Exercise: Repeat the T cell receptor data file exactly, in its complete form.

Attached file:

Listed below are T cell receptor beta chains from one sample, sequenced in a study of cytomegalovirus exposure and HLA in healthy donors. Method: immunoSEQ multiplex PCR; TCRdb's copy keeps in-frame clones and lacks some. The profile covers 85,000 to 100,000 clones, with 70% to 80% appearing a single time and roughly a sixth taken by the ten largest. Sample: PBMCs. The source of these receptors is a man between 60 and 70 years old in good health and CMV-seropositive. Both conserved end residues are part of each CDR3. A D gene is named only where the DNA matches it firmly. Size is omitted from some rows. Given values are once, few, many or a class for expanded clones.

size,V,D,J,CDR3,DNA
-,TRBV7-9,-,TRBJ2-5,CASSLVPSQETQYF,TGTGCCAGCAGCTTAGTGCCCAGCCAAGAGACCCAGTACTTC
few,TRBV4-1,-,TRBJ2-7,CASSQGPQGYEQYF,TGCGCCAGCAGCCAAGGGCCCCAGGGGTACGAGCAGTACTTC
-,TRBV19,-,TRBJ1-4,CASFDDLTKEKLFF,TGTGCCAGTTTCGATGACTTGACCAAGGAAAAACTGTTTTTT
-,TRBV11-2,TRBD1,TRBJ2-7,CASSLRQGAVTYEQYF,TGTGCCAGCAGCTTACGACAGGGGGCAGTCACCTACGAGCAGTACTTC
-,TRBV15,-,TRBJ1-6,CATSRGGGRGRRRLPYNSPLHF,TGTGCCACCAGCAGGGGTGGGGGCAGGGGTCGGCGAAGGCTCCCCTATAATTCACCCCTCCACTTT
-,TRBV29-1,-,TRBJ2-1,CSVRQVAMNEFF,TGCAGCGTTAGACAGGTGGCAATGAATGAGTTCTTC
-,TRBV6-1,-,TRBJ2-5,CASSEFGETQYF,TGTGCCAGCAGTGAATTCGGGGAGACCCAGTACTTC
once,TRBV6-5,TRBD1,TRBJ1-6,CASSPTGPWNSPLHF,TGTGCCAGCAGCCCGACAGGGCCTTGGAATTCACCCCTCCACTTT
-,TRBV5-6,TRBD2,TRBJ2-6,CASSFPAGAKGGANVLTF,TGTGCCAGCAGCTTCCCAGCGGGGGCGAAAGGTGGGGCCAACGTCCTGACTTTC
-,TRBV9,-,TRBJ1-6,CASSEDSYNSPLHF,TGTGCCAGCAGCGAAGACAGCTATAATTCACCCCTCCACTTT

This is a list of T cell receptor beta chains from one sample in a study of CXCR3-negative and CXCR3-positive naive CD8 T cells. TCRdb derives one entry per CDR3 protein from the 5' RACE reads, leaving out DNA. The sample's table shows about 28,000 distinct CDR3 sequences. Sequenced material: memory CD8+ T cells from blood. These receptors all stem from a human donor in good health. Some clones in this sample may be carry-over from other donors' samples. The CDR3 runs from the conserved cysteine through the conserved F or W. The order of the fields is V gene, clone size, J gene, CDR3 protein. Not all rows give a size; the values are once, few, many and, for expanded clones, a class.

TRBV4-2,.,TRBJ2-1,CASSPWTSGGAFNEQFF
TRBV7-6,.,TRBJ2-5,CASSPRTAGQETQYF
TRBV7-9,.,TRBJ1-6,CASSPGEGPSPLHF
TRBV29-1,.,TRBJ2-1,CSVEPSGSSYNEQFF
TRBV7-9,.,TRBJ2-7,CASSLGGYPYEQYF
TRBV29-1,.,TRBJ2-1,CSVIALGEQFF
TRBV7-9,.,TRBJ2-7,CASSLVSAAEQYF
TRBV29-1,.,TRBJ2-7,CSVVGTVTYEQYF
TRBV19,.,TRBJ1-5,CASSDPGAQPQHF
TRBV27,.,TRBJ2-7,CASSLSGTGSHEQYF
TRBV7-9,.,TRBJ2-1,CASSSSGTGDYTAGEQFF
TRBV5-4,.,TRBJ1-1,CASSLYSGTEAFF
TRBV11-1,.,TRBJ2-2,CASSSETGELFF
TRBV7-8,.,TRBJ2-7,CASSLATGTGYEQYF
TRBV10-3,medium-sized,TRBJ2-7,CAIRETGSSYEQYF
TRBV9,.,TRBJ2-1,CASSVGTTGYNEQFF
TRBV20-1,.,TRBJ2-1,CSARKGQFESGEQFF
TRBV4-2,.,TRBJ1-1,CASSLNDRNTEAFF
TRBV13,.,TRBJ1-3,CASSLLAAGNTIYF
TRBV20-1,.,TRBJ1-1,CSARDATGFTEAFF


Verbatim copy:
Listed below are T cell receptor beta chains from one sample, sequenced in a study of cytomegalovirus exposure and HLA in healthy donors. Method: immunoSEQ multiplex PCR; TCRdb's copy keeps in-frame clones and lacks some. The profile covers 85,000 to 100,000 clones, with 70% to 80% appearing a single time and roughly a sixth taken by the ten largest. Sample: PBMCs. The source of these receptors is a man between 60 and 70 years old in good health and CMV-seropositive. Both conserved end residues are part of each CDR3. A D gene is named only where the DNA matches it firmly. Size is omitted from some rows. Given values are once, few, many or a class for expanded clones.

size,V,D,J,CDR3,DNA
-,TRBV7-9,-,TRBJ2-5,CASSLVPSQETQYF,TGTGCCAGCAGCTTAGTGCCCAGCCAAGAGACCCAGTACTTC
few,TRBV4-1,-,TRBJ2-7,CASSQGPQGYEQYF,TGCGCCAGCAGCCAAGGGCCCCAGGGGTACGAGCAGTACTTC
-,TRBV19,-,TRBJ1-4,CASFDDLTKEKLFF,TGTGCCAGTTTCGATGACTTGACCAAGGAAAAACTGTTTTTT
-,TRBV11-2,TRBD1,TRBJ2-7,CASSLRQGAVTYEQYF,TGTGCCAGCAGCTTACGACAGGGGGCAGTCACCTACGAGCAGTACTTC
-,TRBV15,-,TRBJ1-6,CATSRGGGRGRRRLPYNSPLHF,TGTGCCACCAGCAGGGGTGGGGGCAGGGGTCGGCGAAGGCTCCCCTATAATTCACCCCTCCACTTT
-,TRBV29-1,-,TRBJ2-1,CSVRQVAMNEFF,TGCAGCGTTAGACAGGTGGCAATGAATGAGTTCTTC
-,TRBV6-1,-,TRBJ2-5,CASSEFGETQYF,TGTGCCAGCAGTGAATTCGGGGAGACCCAGTACTTC
once,TRBV6-5,TRBD1,TRBJ1-6,CASSPTGPWNSPLHF,TGTGCCAGCAGCCCGACAGGGCCTTGGAATTCACCCCTCCACTTT
-,TRBV5-6,TRBD2,TRBJ2-6,CASSFPAGAKGGANVLTF,TGTGCCAGCAGCTTCCCAGCGGGGGCGAAAGGTGGGGCCAACGTCCTGACTTTC
-,TRBV9,-,TRBJ1-6,CASSEDSYNSPLHF,TGTGCCAGCAGCGAAGACAGCTATAATTCACCCCTCCACTTT

This is a list of T cell receptor beta chains from one sample in a study of CXCR3-negative and CXCR3-positive naive CD8 T cells. TCRdb derives one entry per CDR3 protein from the 5' RACE reads, leaving out DNA. The sample's table shows about 28,000 distinct CDR3 sequences. Sequenced material: memory CD8+ T cells from blood. These receptors all stem from a human donor in good health. Some clones in this sample may be carry-over from other donors' samples. The CDR3 runs from the conserved cysteine through the conserved F or W. The order of the fields is V gene, clone size, J gene, CDR3 protein. Not all rows give a size; the values are once, few, many and, for expanded clones, a class.

TRBV4-2,.,TRBJ2-1,CASSPWTSGGAFNEQFF
TRBV7-6,.,TRBJ2-5,CASSPRTAGQETQYF
TRBV7-9,.,TRBJ1-6,CASSPGEGPSPLHF
TRBV29-1,.,TRBJ2-1,CSVEPSGSSYNEQFF
TRBV7-9,.,TRBJ2-7,CASSLGGYPYEQYF
TRBV29-1,.,TRBJ2-1,CSVIALGEQFF
TRBV7-9,.,TRBJ2-7,CASSLVSAAEQYF
TRBV29-1,.,TRBJ2-7,CSVVGTVTYEQYF
TRBV19,.,TRBJ1-5,CASSDPGAQPQHF
TRBV27,.,TRBJ2-7,CASSLSGTGSHEQYF
TRBV7-9,.,TRBJ2-1,CASSSSGTGDYTAGEQFF
TRBV5-4,.,TRBJ1-1,CASSLYSGTEAFF
TRBV11-1,.,TRBJ2-2,CASSSETGELFF
TRBV7-8,.,TRBJ2-7,CASSLATGTGYEQYF
TRBV10-3,medium-sized,TRBJ2-7,CAIRETGSSYEQYF
TRBV9,.,TRBJ2-1,CASSVGTTGYNEQFF
TRBV20-1,.,TRBJ2-1,CSARKGQFESGEQFF
TRBV4-2,.,TRBJ1-1,CASSLNDRNTEAFF
TRBV13,.,TRBJ1-3,CASSLLAAGNTIYF
TRBV20-1,.,TRBJ1-1,CSARDATGFTEAFF